1. Eastern European Homestays - Understand the Privacy NormsPrivacy is not always observed in Eastern European households. While no one is likely to walk in on you while you're using the toilet, you'll probably sleep, study, and get ready for the day in areas that are more public than you're used to. Small flats, years of Communism, and the minimum number of bathrooms in Eastern European apartments have set privacy norms with which Westerners might initially be uncomfortable. Don't fight it. You might find yourself wishing for an hour of quiet time to yourself, but when you are allowed that, the silence will seem voluminous.
2. Eastern European Homestays - Give GiftsGiving gifts to the members of your host family is a must in Eastern European culture. These items can be souvenirs from your hometown, postcards, food items, or other gifts that might be considered curiosities or of value. You'll probably want to withold a gift or two to leave with your family before you go to show your appreciation of their hospitality.
3. Eastern European Homestays - Help Out Around the FlatClearing the table, lending a hand with the washing up, and generally doing your part of the household chores will be greatly appreciated by any Eastern European host family. While your host mother may make you feel like you are required to sit at the table and relax while everyone else cleans up after a meal, she will be delighted if you pitch in.
4. Eastern European Homestays - Clean Up After YourselfEastern European mothers will try their best to make you feel comfortable, and they may even clean up after you, especially if you are male. However, the Eastern European woman has enough on her hands - usually she holds a full-time job and then does the cleaning and cooking in the evenings and on weekends. Because Eastern European flats tend to be on the small side, keeping your personal belongings tidy is important.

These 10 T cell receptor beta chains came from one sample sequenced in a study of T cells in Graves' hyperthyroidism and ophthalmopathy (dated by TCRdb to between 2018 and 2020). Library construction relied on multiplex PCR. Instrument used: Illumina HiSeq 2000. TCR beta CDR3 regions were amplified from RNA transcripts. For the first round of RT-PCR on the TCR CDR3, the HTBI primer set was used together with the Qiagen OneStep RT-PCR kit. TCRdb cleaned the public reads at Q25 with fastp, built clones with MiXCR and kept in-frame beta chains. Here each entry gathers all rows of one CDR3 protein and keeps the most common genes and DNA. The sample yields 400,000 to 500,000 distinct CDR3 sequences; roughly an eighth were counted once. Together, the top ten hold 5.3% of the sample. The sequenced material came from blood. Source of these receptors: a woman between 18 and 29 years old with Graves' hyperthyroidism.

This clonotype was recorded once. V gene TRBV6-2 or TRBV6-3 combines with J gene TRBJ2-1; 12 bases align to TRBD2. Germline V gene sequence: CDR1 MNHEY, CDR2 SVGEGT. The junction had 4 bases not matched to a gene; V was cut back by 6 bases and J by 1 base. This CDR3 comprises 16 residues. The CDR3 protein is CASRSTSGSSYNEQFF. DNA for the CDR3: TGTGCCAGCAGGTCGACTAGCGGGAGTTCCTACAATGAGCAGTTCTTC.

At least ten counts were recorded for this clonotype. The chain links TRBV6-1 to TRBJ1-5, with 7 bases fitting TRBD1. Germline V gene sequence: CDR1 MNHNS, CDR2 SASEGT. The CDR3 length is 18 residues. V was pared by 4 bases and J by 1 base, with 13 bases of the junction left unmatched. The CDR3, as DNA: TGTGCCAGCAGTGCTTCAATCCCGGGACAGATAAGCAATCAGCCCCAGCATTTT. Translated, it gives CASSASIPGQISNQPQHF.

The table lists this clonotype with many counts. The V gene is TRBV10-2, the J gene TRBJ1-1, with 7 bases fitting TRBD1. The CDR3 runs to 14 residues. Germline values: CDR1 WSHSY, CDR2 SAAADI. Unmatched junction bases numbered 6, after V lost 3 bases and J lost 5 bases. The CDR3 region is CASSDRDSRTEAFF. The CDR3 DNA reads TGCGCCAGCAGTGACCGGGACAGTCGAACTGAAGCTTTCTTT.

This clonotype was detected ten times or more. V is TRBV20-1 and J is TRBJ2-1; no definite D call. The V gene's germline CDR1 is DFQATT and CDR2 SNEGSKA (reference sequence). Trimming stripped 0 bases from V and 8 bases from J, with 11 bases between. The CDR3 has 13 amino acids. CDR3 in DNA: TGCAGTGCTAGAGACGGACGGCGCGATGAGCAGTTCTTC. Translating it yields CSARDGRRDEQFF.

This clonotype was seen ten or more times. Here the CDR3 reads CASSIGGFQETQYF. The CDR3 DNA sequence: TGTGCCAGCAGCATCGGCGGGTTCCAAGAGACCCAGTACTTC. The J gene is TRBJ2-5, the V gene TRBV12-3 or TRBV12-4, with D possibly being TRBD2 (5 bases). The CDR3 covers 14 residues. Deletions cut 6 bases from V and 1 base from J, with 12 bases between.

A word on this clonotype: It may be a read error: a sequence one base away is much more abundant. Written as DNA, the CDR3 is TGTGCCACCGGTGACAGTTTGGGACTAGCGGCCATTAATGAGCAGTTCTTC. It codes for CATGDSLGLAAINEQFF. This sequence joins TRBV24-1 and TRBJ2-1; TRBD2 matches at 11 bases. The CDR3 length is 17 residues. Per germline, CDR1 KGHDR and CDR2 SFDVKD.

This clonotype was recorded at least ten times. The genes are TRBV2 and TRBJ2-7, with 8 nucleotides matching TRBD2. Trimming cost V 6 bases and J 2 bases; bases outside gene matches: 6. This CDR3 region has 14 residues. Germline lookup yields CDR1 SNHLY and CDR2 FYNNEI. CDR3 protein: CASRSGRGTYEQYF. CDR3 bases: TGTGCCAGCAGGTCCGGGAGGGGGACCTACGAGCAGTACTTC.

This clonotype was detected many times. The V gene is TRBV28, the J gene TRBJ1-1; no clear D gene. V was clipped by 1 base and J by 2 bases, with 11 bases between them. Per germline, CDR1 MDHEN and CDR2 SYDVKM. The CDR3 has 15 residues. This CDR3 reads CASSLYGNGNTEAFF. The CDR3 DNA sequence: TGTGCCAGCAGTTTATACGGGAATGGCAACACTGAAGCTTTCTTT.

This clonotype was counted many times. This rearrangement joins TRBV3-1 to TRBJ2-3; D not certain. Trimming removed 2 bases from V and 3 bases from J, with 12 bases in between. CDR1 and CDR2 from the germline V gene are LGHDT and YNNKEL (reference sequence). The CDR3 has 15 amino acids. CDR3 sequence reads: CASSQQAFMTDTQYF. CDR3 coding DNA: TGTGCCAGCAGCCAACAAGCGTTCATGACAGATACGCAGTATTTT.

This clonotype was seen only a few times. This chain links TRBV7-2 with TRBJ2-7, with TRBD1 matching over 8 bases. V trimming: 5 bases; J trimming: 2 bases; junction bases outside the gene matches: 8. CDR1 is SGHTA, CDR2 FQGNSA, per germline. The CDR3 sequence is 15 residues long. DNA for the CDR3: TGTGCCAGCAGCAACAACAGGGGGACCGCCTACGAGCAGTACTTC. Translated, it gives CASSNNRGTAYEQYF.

5. Eastern European Homestays - Remove Shoes Upon EnteringMost Eastern European families observe the "no shoes in the flat" rule, which means each member of the household removes his or her shoes upon entering. You may be given some slippers to wear inside. If not, socks are preferred. This practice makes sense to members of a society who are used to trekking around in dusty streets, boarding dirty buses, or navigating mud puddles during spring thaws. It will soon begin to make sense to you, too.
6. Eastern European Homestays - Try Your Best To CommunicateEven if you speak the same language as your Eastern European family or they speak English, communication can be a challenge. If neither of you speak each other's language, communication can be downright frustrating. However, don't despair. Communication doesn't always require words. Hand gestures, pantomime, facial expressions, and creativity can convey messages (somewhat) accurately. The more time you spend with your homestay, the easier this type of communication will become.
On the other hand, ignoring your host family is not an option. Do your best to communicate, and they will show you the same consideration. Ignore them, and you risk being ignored as well.